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Thomaston: The Town that Went to Sea

Maine State Prison

Text by Margaret McCrea. Images from Maine Historical Society and the Thomaston Historical Society.

Maine State Prison Model, Thomaston, Maine
Maine State Prison Model, Thomaston, Maine

Item Contributed by
Thomaston Historical Society

The Maine State Prison stood in Thomaston from 1824 until it was razed in 2002.
When Maine became a state as part of the Missouri Compromise in 1820, a prison was required to provide for state convicts.

William King owned a large tract of land in Thomaston, formerly owned by General Henry Knox. This property included Limestone Hill and its nearly 100-year-old lime quarry, a wharf and stores on Wadsworth Street.

Looking southeast toward Wadsworth Street Bridge, Thomaston, ca. 1890
Looking southeast toward Wadsworth Street Bridge, Thomaston, ca. 1890

Item Contributed by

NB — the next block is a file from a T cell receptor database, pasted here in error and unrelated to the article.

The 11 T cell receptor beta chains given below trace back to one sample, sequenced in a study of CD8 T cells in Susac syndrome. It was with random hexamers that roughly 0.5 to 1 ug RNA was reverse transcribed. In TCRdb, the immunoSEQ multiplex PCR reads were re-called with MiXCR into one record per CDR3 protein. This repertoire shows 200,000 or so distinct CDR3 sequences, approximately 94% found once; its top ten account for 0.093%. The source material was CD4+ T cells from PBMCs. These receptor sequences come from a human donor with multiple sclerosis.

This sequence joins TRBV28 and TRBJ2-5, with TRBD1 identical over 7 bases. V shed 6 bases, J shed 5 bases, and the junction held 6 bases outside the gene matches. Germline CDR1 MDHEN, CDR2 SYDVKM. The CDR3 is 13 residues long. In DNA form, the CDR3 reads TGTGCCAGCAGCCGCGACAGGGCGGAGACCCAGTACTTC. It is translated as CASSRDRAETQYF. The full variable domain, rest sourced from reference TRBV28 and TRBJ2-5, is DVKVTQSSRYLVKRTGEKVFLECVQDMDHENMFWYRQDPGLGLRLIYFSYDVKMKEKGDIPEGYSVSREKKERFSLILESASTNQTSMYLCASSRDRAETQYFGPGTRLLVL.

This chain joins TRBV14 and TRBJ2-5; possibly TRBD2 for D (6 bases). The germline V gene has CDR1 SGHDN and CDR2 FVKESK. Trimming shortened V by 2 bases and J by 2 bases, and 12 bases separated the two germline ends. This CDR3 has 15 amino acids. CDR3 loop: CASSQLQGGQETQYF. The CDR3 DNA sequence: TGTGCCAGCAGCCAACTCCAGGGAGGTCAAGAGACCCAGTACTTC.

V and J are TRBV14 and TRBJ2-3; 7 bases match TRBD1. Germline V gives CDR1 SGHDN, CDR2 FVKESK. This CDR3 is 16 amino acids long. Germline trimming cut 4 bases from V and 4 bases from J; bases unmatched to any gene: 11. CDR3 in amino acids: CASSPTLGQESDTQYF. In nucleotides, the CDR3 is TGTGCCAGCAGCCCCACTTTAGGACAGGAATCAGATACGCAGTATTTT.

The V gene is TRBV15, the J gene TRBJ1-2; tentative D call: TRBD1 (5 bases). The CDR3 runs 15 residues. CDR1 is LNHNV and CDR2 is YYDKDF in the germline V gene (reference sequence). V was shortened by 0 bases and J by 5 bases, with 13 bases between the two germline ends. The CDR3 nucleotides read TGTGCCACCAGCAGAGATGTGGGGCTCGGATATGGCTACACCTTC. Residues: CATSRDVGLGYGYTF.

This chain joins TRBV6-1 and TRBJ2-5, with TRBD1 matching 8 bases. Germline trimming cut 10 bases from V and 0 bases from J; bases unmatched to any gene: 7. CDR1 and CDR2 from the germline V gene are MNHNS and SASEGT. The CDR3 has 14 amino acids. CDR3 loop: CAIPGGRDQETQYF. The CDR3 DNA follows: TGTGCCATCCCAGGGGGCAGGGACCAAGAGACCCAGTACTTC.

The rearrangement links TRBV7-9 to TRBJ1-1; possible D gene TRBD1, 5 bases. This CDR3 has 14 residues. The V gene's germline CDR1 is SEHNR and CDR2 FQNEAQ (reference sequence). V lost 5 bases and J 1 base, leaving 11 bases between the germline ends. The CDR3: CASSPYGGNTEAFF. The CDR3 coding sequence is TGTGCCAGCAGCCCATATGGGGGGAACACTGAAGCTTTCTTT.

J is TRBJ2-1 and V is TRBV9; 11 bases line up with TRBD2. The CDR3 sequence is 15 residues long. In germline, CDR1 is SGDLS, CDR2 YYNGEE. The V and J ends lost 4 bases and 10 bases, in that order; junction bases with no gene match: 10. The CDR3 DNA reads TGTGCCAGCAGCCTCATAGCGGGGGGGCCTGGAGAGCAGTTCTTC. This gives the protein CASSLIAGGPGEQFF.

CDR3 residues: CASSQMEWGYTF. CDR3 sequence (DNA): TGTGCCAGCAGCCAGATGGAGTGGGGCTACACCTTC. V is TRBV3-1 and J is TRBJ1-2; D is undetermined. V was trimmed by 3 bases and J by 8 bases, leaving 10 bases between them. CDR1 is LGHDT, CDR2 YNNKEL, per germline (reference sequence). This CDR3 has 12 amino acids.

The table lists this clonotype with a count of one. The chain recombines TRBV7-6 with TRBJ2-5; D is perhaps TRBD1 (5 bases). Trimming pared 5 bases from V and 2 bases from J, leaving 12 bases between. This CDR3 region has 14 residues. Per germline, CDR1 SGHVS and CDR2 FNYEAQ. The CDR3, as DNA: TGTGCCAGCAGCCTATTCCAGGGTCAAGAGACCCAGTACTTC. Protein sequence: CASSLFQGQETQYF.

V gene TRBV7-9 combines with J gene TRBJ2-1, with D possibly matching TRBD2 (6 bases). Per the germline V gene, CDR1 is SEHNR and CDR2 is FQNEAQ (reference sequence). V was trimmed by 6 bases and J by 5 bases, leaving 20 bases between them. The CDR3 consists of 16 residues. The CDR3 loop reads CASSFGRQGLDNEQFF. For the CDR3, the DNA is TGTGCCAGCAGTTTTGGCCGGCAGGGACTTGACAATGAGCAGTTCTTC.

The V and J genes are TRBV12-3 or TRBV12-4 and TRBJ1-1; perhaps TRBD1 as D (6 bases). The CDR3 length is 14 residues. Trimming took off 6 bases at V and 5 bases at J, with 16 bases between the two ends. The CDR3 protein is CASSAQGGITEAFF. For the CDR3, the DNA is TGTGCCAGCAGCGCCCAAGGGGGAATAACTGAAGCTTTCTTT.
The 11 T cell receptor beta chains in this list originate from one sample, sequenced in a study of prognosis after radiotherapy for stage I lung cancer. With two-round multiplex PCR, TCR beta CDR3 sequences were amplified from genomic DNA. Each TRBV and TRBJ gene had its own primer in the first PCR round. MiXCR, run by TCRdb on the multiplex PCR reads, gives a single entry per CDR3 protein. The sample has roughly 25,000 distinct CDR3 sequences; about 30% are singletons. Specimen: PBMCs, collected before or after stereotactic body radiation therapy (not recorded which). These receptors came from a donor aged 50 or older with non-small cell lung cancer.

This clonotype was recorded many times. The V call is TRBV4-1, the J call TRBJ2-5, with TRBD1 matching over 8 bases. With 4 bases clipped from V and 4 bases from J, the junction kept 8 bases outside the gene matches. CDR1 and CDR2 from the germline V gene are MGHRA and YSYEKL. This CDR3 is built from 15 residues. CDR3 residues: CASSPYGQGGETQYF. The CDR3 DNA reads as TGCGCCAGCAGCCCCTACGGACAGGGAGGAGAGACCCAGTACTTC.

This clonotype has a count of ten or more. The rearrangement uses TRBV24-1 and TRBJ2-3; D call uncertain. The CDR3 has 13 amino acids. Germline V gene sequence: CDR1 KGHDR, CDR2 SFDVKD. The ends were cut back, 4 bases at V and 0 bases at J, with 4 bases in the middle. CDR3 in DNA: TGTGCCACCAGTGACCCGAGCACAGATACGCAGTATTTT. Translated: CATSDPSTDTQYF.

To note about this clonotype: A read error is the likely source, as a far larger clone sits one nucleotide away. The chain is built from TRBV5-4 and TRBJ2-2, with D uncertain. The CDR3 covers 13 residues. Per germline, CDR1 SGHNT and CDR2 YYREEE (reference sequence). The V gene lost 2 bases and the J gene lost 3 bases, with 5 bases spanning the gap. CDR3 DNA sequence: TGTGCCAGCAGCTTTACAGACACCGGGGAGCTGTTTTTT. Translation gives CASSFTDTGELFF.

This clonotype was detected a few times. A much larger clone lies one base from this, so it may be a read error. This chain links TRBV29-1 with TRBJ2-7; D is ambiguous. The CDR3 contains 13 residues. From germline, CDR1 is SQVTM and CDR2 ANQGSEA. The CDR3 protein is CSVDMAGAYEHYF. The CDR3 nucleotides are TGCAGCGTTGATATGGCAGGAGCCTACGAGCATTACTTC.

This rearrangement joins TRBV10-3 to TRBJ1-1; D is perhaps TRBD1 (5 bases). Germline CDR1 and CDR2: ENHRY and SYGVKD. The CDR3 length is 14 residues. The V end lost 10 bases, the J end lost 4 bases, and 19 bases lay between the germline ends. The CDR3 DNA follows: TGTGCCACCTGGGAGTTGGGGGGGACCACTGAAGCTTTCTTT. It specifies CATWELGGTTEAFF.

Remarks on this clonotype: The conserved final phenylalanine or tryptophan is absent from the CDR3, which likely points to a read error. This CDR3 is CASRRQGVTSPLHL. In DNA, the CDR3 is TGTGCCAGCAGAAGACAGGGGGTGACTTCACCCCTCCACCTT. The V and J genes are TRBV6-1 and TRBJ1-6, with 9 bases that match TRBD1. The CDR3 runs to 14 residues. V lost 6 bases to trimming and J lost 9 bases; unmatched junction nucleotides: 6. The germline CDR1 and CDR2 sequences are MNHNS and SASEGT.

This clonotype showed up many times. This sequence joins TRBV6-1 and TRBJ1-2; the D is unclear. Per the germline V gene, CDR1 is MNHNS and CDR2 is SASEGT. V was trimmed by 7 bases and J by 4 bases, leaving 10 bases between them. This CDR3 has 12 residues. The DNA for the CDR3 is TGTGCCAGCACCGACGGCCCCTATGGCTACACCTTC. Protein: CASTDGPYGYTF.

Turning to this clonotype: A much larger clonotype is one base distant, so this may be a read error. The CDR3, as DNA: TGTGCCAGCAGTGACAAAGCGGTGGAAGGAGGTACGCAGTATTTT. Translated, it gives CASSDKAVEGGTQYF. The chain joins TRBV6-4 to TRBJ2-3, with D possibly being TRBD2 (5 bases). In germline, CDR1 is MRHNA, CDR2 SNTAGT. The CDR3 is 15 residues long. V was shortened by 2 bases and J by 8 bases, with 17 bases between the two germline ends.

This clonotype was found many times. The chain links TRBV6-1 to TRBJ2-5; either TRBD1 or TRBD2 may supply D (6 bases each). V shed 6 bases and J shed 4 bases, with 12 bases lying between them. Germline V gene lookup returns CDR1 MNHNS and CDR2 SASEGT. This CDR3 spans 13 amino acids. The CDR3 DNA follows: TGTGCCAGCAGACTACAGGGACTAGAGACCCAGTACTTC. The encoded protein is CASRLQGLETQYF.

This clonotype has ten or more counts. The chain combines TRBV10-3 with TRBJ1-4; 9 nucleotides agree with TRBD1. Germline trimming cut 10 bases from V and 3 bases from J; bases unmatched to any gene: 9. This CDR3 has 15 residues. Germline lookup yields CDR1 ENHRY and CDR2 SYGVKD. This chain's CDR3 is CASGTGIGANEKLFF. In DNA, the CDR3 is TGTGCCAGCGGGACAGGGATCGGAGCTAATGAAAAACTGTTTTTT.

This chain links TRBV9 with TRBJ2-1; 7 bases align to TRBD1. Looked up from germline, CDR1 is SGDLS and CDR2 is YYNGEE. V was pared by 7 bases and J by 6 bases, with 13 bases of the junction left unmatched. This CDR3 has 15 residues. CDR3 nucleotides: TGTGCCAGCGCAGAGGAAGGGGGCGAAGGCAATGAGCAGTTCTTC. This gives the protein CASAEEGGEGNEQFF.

Thomaston Historical Society

King was politically active as early as 1795 as a member of the Democratic-Republican Party, serving in both the Massachusetts House of Representatives and the Senate. He became a Major General during the War of 1812, in charge of the Maine District. Following the war, he started an effort to petition Massachusetts for separation.

In March 1820, in recognition of his political service, William King was elected as the first Governor of the State of Maine. In this position, he was involved in determining where a state prison would be located. He had left his Thomaston lime business and farm property in the hands of Captain Ballard Green and Peter H. Green (brothers) and found the property was not yielding a profitable investment. It was suggested as a logical site for a prison. Located midway along the Maine coast, the site had desirable access by the Georges River. One of its most desirable features was the presence of a limestone quarry, a perfect outlet for prison labor.